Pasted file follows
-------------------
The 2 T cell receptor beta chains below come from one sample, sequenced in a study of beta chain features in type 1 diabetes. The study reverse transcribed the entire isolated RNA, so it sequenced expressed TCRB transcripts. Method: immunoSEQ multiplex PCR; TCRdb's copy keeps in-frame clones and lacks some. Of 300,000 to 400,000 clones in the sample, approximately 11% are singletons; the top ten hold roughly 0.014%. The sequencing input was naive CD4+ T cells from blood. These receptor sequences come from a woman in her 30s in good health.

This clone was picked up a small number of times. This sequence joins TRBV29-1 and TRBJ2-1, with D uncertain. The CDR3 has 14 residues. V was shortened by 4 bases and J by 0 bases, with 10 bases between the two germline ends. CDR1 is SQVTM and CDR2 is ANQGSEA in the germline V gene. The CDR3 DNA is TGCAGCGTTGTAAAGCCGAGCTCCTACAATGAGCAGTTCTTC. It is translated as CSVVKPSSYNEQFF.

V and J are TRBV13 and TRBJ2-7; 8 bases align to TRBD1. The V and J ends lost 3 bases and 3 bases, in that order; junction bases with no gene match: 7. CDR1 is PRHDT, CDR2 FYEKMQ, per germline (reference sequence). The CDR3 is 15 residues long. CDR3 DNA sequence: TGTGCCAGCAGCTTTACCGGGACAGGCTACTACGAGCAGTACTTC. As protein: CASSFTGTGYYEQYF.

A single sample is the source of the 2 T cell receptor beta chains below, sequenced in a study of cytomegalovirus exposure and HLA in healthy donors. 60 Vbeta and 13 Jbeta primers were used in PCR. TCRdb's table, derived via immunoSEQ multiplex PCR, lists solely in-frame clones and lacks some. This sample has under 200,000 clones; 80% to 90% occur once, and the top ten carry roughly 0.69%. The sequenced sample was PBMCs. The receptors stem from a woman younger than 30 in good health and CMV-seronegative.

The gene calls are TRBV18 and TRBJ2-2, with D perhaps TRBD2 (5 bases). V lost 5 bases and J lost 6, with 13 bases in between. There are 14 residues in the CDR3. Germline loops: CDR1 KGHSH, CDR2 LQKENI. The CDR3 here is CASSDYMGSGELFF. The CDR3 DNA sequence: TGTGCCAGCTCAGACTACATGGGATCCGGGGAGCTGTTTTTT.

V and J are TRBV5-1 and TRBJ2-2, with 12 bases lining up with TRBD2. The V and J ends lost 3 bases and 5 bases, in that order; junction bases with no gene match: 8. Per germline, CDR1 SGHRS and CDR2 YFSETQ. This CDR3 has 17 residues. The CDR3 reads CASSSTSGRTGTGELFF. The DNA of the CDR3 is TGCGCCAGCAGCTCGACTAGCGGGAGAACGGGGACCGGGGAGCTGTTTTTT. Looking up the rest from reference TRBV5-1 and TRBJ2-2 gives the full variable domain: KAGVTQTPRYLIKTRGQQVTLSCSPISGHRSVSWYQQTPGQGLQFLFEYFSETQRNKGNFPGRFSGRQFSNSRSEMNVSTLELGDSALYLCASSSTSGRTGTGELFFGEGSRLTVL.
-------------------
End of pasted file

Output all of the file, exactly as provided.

The 2 T cell receptor beta chains below come from one sample, sequenced in a study of beta chain features in type 1 diabetes. The study reverse transcribed the entire isolated RNA, so it sequenced expressed TCRB transcripts. Method: immunoSEQ multiplex PCR; TCRdb's copy keeps in-frame clones and lacks some. Of 300,000 to 400,000 clones in the sample, approximately 11% are singletons; the top ten hold roughly 0.014%. The sequencing input was naive CD4+ T cells from blood. These receptor sequences come from a woman in her 30s in good health.

This clone was picked up a small number of times. This sequence joins TRBV29-1 and TRBJ2-1, with D uncertain. The CDR3 has 14 residues. V was shortened by 4 bases and J by 0 bases, with 10 bases between the two germline ends. CDR1 is SQVTM and CDR2 is ANQGSEA in the germline V gene. The CDR3 DNA is TGCAGCGTTGTAAAGCCGAGCTCCTACAATGAGCAGTTCTTC. It is translated as CSVVKPSSYNEQFF.

V and J are TRBV13 and TRBJ2-7; 8 bases align to TRBD1. The V and J ends lost 3 bases and 3 bases, in that order; junction bases with no gene match: 7. CDR1 is PRHDT, CDR2 FYEKMQ, per germline (reference sequence). The CDR3 is 15 residues long. CDR3 DNA sequence: TGTGCCAGCAGCTTTACCGGGACAGGCTACTACGAGCAGTACTTC. As protein: CASSFTGTGYYEQYF.

A single sample is the source of the 2 T cell receptor beta chains below, sequenced in a study of cytomegalovirus exposure and HLA in healthy donors. 60 Vbeta and 13 Jbeta primers were used in PCR. TCRdb's table, derived via immunoSEQ multiplex PCR, lists solely in-frame clones and lacks some. This sample has under 200,000 clones; 80% to 90% occur once, and the top ten carry roughly 0.69%. The sequenced sample was PBMCs. The receptors stem from a woman younger than 30 in good health and CMV-seronegative.

The gene calls are TRBV18 and TRBJ2-2, with D perhaps TRBD2 (5 bases). V lost 5 bases and J lost 6, with 13 bases in between. There are 14 residues in the CDR3. Germline loops: CDR1 KGHSH, CDR2 LQKENI. The CDR3 here is CASSDYMGSGELFF. The CDR3 DNA sequence: TGTGCCAGCTCAGACTACATGGGATCCGGGGAGCTGTTTTTT.

V and J are TRBV5-1 and TRBJ2-2, with 12 bases lining up with TRBD2. The V and J ends lost 3 bases and 5 bases, in that order; junction bases with no gene match: 8. Per germline, CDR1 SGHRS and CDR2 YFSETQ. This CDR3 has 17 residues. The CDR3 reads CASSSTSGRTGTGELFF. The DNA of the CDR3 is TGCGCCAGCAGCTCGACTAGCGGGAGAACGGGGACCGGGGAGCTGTTTTTT. Looking up the rest from reference TRBV5-1 and TRBJ2-2 gives the full variable domain: KAGVTQTPRYLIKTRGQQVTLSCSPISGHRSVSWYQQTPGQGLQFLFEYFSETQRNKGNFPGRFSGRQFSNSRSEMNVSTLELGDSALYLCASSSTSGRTGTGELFFGEGSRLTVL.